“Well, lemme tell ya … it’s been a challenge. But I’m a diplomat, so that’s made it easier. And they ain’t all cows, obviously. We got bulls and steers, too.”

I frowned. “How does being a diplomat make it easier? I don’t get it.”

“I ain’t got no enemies, see? I deal with everyone square. You got somethin’ to trade, you eat my beef. You ain’t got nothin’ to trade, but you can work, you eat my beef. But you try to steal my beef? You get killed. No questions asked. And I bury you out by the road so everyone can see what happens to people who get stupid and greedy at the Triple Bar D.”

I nodded. “I guess that’s diplomatic. But are you saying you feed canners?”

“What’s that?”

“Cannibals. Do you feed the kids who eat other kids?”

He shrugged. “Maybe I do. I dunno. It ain’t like I ask ‘em when they show up what they ate before. Besides, as far as I’m concerned, if they’re eatin’ beef for a change, that’s a good thing, right?”

“You’re so matter-of-fact about it.” I was concerned he wasn’t getting more upset about the idea.

“It’s a strange, cruel world we’re livin’ in. Like the wild, wild West or the animal kingdom. Can’t say as it’s all that different than the one I was in before, personally speaking, but I aim to make a new life for myself and my sister however I can. Adapt and overcome, that’s what my daddy used to say, that sonofabitch.” His expression went from bland to angry.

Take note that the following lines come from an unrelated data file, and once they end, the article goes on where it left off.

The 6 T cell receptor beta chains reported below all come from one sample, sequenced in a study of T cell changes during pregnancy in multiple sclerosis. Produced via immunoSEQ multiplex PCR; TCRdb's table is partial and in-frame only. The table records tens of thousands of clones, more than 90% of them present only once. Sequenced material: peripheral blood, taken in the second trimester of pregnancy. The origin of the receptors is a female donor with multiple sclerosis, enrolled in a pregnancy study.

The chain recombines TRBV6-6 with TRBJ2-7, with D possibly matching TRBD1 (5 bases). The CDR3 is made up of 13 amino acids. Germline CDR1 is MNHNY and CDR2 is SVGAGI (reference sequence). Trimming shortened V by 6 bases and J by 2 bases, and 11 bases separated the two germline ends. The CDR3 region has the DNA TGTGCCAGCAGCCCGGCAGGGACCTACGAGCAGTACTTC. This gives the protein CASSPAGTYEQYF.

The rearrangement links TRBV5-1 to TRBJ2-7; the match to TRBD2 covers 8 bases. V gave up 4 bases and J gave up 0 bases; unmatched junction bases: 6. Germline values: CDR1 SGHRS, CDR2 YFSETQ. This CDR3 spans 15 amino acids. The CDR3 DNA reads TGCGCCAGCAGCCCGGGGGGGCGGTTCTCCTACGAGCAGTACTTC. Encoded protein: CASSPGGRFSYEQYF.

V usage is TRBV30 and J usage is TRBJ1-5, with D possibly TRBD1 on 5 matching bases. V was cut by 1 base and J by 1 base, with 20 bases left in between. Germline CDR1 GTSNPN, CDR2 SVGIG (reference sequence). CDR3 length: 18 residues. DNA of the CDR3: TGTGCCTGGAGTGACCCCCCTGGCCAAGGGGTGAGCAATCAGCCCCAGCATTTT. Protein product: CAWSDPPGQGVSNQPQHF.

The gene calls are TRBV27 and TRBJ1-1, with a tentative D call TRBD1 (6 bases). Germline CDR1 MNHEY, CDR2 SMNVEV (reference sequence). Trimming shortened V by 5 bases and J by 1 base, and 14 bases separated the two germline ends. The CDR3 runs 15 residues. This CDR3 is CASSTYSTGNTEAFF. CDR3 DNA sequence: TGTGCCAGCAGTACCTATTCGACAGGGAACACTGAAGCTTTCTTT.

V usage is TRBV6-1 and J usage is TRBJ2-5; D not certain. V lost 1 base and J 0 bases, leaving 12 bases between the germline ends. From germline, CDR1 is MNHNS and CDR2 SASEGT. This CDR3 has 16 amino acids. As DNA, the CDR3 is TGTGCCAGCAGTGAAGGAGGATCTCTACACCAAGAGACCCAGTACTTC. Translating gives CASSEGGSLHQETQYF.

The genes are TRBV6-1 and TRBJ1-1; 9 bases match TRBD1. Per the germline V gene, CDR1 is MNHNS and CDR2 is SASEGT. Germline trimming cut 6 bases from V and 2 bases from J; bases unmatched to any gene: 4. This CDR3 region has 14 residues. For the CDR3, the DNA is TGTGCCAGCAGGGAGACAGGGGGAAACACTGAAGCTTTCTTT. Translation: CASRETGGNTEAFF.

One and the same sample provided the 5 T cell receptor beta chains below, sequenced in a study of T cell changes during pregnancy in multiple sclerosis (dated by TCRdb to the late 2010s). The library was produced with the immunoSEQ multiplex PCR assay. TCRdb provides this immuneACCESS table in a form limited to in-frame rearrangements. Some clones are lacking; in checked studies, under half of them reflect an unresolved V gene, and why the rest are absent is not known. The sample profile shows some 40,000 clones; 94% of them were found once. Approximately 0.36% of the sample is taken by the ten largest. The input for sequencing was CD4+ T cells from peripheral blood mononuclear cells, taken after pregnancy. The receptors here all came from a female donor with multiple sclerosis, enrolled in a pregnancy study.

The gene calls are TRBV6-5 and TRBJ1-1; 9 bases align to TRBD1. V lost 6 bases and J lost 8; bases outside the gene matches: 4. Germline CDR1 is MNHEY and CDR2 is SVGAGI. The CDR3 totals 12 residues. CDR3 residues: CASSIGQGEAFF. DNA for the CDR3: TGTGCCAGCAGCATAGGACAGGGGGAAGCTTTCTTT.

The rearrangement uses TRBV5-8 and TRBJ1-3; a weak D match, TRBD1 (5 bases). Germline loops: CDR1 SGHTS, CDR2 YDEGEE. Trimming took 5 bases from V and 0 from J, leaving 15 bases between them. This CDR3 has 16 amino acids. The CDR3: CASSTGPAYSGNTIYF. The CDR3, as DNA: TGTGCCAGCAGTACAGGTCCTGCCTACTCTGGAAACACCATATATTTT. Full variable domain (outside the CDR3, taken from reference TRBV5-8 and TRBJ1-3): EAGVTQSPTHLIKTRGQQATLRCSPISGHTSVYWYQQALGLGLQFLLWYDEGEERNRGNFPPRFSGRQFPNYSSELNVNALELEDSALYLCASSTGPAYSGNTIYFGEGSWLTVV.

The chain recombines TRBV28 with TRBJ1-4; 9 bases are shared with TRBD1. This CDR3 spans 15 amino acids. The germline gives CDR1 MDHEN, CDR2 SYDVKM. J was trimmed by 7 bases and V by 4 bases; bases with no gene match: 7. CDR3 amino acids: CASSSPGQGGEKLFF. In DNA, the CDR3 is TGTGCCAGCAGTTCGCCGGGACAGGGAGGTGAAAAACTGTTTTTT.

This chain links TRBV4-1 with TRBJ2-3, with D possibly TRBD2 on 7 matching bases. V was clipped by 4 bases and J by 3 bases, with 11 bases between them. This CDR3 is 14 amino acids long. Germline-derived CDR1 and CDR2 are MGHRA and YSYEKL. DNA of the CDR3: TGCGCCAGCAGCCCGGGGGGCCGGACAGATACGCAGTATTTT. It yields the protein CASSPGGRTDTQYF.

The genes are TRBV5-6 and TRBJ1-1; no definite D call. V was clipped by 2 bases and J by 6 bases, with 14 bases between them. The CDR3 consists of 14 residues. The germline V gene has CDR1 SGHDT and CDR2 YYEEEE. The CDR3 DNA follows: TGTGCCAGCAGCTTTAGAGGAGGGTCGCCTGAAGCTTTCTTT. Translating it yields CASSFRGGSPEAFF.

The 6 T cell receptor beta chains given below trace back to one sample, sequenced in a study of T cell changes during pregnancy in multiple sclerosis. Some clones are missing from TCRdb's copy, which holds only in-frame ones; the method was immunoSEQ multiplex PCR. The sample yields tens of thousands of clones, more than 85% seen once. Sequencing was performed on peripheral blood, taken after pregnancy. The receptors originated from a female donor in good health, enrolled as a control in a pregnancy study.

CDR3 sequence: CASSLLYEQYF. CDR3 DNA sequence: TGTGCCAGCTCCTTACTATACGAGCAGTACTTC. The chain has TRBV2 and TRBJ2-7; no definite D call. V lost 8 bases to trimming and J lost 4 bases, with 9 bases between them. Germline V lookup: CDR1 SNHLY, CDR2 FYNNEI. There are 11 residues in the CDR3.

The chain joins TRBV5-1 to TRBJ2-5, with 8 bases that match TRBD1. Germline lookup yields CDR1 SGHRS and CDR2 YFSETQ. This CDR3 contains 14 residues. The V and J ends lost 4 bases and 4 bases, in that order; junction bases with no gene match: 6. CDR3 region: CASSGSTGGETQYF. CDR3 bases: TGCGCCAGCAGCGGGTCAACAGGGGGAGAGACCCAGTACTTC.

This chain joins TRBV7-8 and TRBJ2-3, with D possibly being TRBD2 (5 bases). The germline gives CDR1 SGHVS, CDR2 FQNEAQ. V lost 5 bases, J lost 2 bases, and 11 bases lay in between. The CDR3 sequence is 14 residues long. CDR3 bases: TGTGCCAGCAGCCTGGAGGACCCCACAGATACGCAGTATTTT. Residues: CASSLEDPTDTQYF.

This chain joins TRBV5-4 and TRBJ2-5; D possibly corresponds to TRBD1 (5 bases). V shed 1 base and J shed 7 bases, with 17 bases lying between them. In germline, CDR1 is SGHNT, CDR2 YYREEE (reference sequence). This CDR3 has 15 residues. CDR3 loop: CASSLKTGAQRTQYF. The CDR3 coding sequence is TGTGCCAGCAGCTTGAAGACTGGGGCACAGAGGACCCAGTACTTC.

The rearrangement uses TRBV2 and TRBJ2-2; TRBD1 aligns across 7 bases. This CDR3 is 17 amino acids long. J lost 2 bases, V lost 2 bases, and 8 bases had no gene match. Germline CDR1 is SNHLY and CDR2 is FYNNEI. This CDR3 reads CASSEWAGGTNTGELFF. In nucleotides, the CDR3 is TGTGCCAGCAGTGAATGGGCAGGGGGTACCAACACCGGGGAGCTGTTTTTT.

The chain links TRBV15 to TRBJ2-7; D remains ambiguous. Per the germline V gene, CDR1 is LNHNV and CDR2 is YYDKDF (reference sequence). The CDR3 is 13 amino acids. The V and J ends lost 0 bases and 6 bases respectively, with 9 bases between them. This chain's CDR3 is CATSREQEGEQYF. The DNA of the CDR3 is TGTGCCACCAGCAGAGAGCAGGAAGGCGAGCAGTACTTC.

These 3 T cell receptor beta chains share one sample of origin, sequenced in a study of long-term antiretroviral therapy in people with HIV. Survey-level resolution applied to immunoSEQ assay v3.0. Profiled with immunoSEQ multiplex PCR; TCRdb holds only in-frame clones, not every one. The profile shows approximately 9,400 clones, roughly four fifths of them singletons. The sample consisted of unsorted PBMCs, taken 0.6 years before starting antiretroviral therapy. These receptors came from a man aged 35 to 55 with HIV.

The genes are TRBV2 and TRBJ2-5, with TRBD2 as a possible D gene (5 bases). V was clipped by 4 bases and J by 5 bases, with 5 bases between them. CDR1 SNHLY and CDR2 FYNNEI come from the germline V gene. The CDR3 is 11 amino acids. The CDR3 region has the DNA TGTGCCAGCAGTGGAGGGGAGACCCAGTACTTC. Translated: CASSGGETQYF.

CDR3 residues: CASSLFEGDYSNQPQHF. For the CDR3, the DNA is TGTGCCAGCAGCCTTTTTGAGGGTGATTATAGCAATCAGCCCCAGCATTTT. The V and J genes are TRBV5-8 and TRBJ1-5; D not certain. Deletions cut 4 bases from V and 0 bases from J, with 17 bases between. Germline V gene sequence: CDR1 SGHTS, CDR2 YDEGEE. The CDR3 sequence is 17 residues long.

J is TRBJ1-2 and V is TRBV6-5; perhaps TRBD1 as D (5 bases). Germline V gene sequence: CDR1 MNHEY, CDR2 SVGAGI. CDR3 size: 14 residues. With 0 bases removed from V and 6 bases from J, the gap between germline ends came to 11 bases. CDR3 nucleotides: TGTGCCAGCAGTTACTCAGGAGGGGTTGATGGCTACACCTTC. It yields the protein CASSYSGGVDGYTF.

“No love lost there?”

“Nah. He drank a lot. You ain’t the first person’s broke my nose. Maybe you knocked it straight for me.” He lifted his head and grinned, giving me a profile view from one side and then the other. “Whattya think? Is it straight now?”

“No, but I could straighten it for you if you want.” It did look like it was going to be a little crooked. I hadn’t noticed before I hit him whether it was straight or not. I’d been too busy thinking I was going to have to kill him.

He held up a hand. “No thanks, doc. I’ll just leave it be if it’s all the same to you.”

All this talk about fixing noses was fine, but it was time to get down to business. I didn’t know how to broach the subject in a casual way, so I just went for it. “So what’s the deal? Can we take some of your cattle or what?”

He laughed. “Where you gonna take ‘em?”

“We’ve formed a new community down south, at the Everglades Correctional Institution, as you know. We’ve got about fifty kids there now, but we plan to have hundreds. And eventually we’ll grow to city-size. But we need livestock. Lots of other things, too.”

He crossed his arms and rubbed his chin while he thought about it. “Normally, I’d just say no right outta hand. Them cattle’s about all that’s keepin’ us alive. But maybe this is worth some thinkin’.” He stopped with the chin-rubbing and grinned. “Let’s go eat and talk it over. Maybe we can strike a bargain.” A twinkle came to his eye which told me he liked to wheel and deal. Hope trickled into my heart.